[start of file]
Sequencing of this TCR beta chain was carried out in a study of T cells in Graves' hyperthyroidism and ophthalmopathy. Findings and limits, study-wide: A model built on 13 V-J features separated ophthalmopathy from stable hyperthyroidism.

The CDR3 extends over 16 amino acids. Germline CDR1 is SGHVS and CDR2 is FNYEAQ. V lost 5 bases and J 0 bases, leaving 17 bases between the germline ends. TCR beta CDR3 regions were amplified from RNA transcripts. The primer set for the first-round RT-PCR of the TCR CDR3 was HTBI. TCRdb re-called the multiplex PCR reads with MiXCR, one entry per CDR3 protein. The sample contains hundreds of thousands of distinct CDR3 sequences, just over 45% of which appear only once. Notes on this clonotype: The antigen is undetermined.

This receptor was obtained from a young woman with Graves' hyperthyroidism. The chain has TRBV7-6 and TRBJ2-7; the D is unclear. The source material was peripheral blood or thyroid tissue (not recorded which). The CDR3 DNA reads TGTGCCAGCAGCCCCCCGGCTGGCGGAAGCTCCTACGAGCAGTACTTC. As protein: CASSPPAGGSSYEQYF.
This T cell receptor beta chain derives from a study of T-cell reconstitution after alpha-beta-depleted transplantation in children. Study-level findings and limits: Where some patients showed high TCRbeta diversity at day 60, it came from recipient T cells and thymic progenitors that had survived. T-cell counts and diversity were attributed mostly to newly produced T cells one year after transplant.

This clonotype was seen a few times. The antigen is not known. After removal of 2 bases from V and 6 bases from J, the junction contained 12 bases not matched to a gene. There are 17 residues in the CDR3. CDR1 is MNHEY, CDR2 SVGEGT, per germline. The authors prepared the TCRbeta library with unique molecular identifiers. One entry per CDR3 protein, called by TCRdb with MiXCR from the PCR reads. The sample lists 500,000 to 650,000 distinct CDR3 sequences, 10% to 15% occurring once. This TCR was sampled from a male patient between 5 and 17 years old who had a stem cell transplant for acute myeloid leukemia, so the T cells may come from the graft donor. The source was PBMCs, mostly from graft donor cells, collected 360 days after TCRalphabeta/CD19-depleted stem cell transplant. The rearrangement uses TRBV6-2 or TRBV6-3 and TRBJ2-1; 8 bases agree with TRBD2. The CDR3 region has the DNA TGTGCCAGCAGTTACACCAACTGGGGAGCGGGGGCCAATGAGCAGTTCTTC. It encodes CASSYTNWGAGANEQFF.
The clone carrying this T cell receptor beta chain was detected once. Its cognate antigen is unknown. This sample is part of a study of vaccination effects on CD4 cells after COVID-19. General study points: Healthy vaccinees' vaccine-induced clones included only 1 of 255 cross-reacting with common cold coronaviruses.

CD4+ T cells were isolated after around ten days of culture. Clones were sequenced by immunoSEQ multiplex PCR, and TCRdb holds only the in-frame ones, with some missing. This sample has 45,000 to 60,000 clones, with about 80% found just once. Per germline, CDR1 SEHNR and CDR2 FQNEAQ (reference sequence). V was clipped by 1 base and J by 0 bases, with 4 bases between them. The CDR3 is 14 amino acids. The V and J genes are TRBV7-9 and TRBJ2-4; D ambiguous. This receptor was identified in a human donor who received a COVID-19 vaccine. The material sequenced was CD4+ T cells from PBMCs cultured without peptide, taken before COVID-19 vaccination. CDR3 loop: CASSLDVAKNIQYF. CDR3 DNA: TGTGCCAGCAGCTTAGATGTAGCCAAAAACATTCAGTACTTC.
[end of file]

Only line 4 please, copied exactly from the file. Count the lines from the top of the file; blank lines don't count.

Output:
This T cell receptor beta chain derives from a study of T-cell reconstitution after alpha-beta-depleted transplantation in children. Study-level findings and limits: Where some patients showed high TCRbeta diversity at day 60, it came from recipient T cells and thymic progenitors that had survived. T-cell counts and diversity were attributed mostly to newly produced T cells one year after transplant.